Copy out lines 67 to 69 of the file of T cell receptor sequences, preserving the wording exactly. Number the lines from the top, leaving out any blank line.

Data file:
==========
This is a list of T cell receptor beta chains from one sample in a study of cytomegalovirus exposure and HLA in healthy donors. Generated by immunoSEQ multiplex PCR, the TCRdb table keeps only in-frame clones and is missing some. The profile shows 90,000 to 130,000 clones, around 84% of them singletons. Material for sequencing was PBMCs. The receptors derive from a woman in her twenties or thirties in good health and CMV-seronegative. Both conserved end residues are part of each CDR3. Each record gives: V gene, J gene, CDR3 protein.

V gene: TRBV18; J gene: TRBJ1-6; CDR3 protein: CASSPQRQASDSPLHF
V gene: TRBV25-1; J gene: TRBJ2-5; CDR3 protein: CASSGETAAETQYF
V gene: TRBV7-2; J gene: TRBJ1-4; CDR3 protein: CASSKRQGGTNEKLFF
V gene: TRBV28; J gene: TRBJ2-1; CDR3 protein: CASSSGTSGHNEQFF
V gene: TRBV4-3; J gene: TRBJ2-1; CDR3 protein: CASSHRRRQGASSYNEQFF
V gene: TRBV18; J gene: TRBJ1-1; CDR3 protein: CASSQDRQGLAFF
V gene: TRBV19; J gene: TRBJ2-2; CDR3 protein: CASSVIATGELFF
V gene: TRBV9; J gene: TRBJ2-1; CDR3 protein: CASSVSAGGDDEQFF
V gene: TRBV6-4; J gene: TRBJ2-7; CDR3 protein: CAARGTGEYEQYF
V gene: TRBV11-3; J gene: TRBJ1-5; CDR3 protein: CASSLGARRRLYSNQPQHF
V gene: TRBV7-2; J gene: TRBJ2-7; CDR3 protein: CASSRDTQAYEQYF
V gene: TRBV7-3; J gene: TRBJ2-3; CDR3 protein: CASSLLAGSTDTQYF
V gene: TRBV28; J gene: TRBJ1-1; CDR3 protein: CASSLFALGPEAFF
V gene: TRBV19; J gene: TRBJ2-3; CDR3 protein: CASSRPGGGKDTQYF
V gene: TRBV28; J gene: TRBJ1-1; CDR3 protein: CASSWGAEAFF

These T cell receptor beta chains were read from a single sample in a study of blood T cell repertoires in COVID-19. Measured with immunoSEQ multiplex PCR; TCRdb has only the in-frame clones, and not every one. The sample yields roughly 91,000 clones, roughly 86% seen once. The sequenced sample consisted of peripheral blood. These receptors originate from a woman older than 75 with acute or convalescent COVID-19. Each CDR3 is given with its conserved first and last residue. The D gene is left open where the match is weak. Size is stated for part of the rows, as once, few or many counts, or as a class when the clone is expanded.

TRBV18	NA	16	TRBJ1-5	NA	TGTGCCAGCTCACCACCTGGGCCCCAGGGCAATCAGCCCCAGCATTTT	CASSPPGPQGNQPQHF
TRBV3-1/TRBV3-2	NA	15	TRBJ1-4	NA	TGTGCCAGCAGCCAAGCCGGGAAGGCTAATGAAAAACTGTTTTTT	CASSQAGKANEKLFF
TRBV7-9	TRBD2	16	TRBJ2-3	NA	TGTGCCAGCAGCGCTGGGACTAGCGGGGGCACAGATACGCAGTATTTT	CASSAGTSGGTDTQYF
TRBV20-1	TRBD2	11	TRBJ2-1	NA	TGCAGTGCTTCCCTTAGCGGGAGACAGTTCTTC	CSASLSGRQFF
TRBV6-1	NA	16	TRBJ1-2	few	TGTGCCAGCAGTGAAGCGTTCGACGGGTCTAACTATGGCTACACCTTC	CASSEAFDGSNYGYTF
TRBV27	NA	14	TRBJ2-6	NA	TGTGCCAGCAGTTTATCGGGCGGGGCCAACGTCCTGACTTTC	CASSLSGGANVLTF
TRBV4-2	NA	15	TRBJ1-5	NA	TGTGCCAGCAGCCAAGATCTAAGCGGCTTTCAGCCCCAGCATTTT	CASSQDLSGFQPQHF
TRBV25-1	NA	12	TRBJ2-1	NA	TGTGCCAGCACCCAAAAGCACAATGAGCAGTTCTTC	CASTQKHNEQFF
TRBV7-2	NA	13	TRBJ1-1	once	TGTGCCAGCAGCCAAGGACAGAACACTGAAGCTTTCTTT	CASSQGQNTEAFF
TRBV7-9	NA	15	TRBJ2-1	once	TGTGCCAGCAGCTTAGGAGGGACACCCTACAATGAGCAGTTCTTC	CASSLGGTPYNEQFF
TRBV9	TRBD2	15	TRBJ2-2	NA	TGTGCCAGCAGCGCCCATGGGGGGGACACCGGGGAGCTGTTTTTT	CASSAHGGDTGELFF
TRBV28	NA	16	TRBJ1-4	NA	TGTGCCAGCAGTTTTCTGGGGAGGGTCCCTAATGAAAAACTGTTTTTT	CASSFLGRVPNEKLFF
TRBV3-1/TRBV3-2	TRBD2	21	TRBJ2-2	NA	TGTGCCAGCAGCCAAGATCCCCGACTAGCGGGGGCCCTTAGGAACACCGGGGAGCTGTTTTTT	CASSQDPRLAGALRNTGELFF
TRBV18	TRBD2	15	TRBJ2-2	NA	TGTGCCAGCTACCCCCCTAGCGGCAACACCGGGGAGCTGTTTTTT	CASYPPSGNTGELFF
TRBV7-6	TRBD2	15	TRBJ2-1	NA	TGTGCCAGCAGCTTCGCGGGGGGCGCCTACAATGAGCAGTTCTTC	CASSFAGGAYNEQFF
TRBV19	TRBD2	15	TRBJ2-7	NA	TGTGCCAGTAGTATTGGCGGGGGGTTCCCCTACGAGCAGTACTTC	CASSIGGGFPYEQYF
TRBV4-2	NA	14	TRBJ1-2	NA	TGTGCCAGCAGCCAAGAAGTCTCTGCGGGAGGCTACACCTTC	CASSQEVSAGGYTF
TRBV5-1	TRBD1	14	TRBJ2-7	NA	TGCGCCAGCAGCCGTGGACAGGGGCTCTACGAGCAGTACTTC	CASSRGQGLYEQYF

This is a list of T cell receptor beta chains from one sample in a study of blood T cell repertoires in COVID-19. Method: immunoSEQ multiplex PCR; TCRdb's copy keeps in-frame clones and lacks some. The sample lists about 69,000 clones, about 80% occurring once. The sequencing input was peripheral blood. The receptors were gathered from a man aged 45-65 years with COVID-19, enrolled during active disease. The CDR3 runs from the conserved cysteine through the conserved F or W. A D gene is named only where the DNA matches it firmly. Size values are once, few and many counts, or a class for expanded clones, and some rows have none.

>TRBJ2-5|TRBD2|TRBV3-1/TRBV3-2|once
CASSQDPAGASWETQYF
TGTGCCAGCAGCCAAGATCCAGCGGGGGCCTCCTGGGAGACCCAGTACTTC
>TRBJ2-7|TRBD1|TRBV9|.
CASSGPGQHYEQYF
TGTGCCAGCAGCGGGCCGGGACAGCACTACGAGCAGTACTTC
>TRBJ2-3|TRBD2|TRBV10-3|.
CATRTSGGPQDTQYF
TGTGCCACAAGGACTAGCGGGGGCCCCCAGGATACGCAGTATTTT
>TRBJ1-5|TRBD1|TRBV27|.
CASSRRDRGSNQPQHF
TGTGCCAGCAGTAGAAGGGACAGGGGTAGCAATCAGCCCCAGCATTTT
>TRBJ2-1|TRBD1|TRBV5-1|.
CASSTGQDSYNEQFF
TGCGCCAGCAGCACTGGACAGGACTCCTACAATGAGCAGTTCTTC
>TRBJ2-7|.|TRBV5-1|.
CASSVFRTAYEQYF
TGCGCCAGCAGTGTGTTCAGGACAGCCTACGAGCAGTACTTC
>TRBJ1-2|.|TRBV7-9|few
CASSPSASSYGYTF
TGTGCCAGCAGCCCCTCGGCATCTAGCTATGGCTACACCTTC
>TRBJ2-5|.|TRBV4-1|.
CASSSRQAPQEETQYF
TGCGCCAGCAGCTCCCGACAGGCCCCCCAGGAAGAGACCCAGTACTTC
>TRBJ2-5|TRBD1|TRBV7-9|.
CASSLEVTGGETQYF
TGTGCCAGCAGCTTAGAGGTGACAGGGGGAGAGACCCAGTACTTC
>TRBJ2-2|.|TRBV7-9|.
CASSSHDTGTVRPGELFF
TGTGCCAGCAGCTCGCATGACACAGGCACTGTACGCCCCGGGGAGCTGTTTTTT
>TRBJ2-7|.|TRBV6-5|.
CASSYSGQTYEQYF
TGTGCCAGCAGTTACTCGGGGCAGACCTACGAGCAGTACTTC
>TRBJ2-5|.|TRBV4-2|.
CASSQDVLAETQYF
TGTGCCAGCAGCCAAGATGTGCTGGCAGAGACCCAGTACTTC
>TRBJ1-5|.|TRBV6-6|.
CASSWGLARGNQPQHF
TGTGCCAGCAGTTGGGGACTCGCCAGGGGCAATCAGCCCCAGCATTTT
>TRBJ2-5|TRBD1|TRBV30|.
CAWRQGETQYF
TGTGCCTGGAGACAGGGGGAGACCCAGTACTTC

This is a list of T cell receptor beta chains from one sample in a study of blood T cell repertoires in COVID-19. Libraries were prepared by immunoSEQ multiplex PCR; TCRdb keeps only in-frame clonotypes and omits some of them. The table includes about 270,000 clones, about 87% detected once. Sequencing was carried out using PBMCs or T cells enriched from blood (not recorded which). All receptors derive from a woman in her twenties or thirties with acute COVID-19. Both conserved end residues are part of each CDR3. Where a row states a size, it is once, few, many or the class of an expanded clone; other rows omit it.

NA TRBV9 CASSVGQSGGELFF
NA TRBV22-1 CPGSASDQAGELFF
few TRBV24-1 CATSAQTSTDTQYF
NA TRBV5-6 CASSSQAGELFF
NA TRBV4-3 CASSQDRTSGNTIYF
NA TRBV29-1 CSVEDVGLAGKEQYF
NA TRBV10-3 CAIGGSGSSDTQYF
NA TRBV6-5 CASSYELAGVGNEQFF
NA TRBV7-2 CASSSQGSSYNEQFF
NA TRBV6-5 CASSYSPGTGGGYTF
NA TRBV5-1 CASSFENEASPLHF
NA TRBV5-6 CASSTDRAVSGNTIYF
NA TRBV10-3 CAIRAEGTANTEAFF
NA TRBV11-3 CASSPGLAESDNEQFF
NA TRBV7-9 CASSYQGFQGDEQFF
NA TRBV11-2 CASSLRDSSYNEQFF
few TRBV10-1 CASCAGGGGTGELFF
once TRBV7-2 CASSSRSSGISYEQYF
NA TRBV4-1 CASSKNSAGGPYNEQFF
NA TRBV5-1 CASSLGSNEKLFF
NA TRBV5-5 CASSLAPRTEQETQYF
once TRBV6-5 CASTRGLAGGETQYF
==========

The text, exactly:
>TRBJ2-7|.|TRBV6-5|.
CASSYSGQTYEQYF
TGTGCCAGCAGTTACTCGGGGCAGACCTACGAGCAGTACTTC